Nothing too offensive. Nothing too funny either.
Chris Rock’s forgettable opening routine, despite being distinctly and identifiably Rock, was thoroughly disappointing. Rock’s comedic flair was lost the minute he donned a tuxedo. Merely tangential racist ironies, almost political prodding and hardly offensive jabs characterized Rock’s opening act and his ensuing one-liner introductions.
Nothing too shabby.
Like Rock’s performance, most fashion pieces were on the safe side. Most women opted for muted, pastel couture gowns, the most ostentatious color being red. The majority shared the same clean tailored lines and tight skirts evoking Ariel the mermaid herself. There was also a noticeable absence of bling; a significant number of stars chose small, modest earrings and showed off bare necks. Most men chose simple black tuxedos, the riskiest being a white tie on a white shirt. A grand applause to Johnny Depp, who conjured an evil Col. Sanders in his stiff-collared black and blue tuxedo. A fake eyelash short of lackluster, the red carpet display for this year’s Academy Awards attempted to evoke the classic, Old Hollywood of the ’30s and ’40s; instead, pretty stars stumbled into an unexciting pageantry that culminated with a shrug. High glamour and low glitz, the fashion turn-out was not boring enough too be disappointing but too secure to be stimulating.
Nothing that made any sense.
Of the five nominated songs from a motion picture, Beyonce performed three. Beyonce, in her least booty-shaking yet equally va-va-va-voom dress, sang “Vois Sur Ton Chemin” from Les Choristes en francais with an angelic army of pre-pubescent boys. The neo-diva, whose arms and torso wiggled as much as her voice, looked as uncomfortable as the chorus members would have been in a girl’s locker room. The next performance was Andrew Lloyd Webber’s original composition for Phantom of the Opera. Beyonce, once again, sang with overly embellished vocals, failing to bring life to the formulaic ballad, “Learning to be Lonely.” To compensate for her lack of vocal authority, she wiggled her way through the song. The following act, Counting Crows’ “Accidentally in Love” was received politely mostly because neither the audience nor the performers knew why they were on stage in the first place. Antonio Banderas and Carlos Santana shared a humble stage in their performance of “Al Otro Lado Del Rio” (“On the Other Side of the River”). Santana delivered intricate yet unpretentious acoustics while Banderas hit every note with genuine passion. The last song was an awkward, excruciating three minutes for both Beyonce and her partner Josh Groban. Beyonce’s musical melodrama was an ill-fitted match to Groban powerful, technically flawless though admittedly young voice.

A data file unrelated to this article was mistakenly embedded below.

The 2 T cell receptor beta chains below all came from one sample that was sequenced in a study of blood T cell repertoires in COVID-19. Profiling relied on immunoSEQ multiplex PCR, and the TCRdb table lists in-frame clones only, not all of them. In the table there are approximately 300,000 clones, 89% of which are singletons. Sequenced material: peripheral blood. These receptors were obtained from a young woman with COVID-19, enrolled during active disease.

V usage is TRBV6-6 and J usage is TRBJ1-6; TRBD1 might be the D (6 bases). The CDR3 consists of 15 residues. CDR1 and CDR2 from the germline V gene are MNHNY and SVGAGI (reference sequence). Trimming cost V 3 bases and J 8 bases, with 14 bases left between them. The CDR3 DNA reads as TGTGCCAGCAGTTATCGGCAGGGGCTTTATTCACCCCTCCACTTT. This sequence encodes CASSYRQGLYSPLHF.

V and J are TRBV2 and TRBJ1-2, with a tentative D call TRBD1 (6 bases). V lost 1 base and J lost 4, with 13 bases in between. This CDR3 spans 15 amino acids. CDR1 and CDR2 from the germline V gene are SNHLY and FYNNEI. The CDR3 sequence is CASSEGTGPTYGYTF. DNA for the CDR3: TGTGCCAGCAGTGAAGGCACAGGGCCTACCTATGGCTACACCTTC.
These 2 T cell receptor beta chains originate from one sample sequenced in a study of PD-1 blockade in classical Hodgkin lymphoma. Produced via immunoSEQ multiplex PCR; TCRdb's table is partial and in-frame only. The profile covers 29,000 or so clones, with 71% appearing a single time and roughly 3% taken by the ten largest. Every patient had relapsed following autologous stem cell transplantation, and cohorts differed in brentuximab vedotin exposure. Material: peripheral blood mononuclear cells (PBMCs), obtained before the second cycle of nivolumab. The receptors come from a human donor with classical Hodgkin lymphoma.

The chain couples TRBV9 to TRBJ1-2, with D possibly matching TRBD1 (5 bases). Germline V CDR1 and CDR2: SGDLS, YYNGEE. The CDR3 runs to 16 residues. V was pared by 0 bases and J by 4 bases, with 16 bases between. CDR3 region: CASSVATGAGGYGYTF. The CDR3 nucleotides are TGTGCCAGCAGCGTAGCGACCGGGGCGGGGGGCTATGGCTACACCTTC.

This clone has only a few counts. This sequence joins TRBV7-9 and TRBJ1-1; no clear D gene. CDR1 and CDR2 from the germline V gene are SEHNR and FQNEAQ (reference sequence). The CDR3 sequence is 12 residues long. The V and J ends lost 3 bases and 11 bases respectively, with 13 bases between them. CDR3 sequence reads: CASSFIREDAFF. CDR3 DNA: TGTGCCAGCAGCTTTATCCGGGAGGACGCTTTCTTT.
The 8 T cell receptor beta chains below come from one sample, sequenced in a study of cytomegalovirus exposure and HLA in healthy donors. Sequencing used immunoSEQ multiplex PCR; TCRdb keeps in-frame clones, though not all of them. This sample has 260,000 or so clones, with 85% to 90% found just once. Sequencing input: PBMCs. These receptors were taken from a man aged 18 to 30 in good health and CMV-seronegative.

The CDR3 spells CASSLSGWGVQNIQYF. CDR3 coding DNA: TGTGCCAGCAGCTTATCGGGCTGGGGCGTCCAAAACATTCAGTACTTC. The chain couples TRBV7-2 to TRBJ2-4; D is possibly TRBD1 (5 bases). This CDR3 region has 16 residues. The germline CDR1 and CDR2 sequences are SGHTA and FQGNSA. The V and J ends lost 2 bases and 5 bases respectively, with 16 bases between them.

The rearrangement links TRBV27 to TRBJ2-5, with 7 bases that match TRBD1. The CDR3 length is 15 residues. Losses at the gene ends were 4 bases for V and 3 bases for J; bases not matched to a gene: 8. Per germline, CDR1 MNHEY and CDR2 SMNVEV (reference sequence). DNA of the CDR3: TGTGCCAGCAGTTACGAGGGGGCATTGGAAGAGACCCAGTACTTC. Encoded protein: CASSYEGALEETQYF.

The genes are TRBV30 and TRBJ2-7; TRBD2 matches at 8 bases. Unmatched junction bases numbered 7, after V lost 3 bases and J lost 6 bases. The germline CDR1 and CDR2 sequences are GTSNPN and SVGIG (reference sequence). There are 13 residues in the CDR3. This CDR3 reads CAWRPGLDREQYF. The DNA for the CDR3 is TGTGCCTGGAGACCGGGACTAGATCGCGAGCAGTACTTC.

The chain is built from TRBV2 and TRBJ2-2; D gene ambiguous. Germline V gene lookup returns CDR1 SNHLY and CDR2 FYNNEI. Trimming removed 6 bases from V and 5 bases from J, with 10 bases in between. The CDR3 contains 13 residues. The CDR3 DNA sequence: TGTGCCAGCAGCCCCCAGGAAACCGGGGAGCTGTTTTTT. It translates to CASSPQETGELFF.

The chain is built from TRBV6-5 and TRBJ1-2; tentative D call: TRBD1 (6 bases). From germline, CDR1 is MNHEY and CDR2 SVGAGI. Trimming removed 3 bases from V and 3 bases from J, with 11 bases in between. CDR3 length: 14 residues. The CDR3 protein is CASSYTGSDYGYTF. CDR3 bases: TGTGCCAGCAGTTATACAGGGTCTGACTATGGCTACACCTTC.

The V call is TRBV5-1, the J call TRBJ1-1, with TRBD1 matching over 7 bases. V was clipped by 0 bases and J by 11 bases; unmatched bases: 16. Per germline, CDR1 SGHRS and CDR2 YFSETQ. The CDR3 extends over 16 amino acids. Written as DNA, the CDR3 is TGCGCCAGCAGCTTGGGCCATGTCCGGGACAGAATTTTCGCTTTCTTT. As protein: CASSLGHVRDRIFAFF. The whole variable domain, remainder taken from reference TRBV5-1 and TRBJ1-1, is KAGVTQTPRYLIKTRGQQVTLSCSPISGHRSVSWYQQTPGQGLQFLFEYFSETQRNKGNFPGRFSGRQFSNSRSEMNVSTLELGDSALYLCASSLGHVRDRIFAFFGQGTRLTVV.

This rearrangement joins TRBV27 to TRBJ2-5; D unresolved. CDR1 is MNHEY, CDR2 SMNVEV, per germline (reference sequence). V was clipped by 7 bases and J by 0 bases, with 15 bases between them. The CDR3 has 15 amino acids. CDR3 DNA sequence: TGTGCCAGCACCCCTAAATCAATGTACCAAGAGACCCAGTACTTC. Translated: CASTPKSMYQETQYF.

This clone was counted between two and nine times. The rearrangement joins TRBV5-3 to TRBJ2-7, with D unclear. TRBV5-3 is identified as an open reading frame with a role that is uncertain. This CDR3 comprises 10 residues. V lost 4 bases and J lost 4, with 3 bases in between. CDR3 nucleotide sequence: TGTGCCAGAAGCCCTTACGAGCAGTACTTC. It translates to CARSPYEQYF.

Most of the presenters flawlessly and respectfully read proper — if not mundane — introductions to each award category. Robin Williams provided much relief from the hohum pace of the show when he presented the award for best animated film, marking the only remarkable remark as easy as it may have been, “They tell me now that SpongeBob is gay. SquarePants is not gay. Tight pants maybe. SpongeBob HotPants? You go, girl!” To solve the inconvenience of having non-beautiful people consuming precious award time hiking down from their nose-bleed seats and further thanking more people no one cares about, producer Gil Cates had a brilliant idea: let us not bother. Some of the awards were presented in the aisles (e.g. best make-up) while other categories were bestowed a little more prestige yet equal humiliation. A few categories called each nominee to line up on stage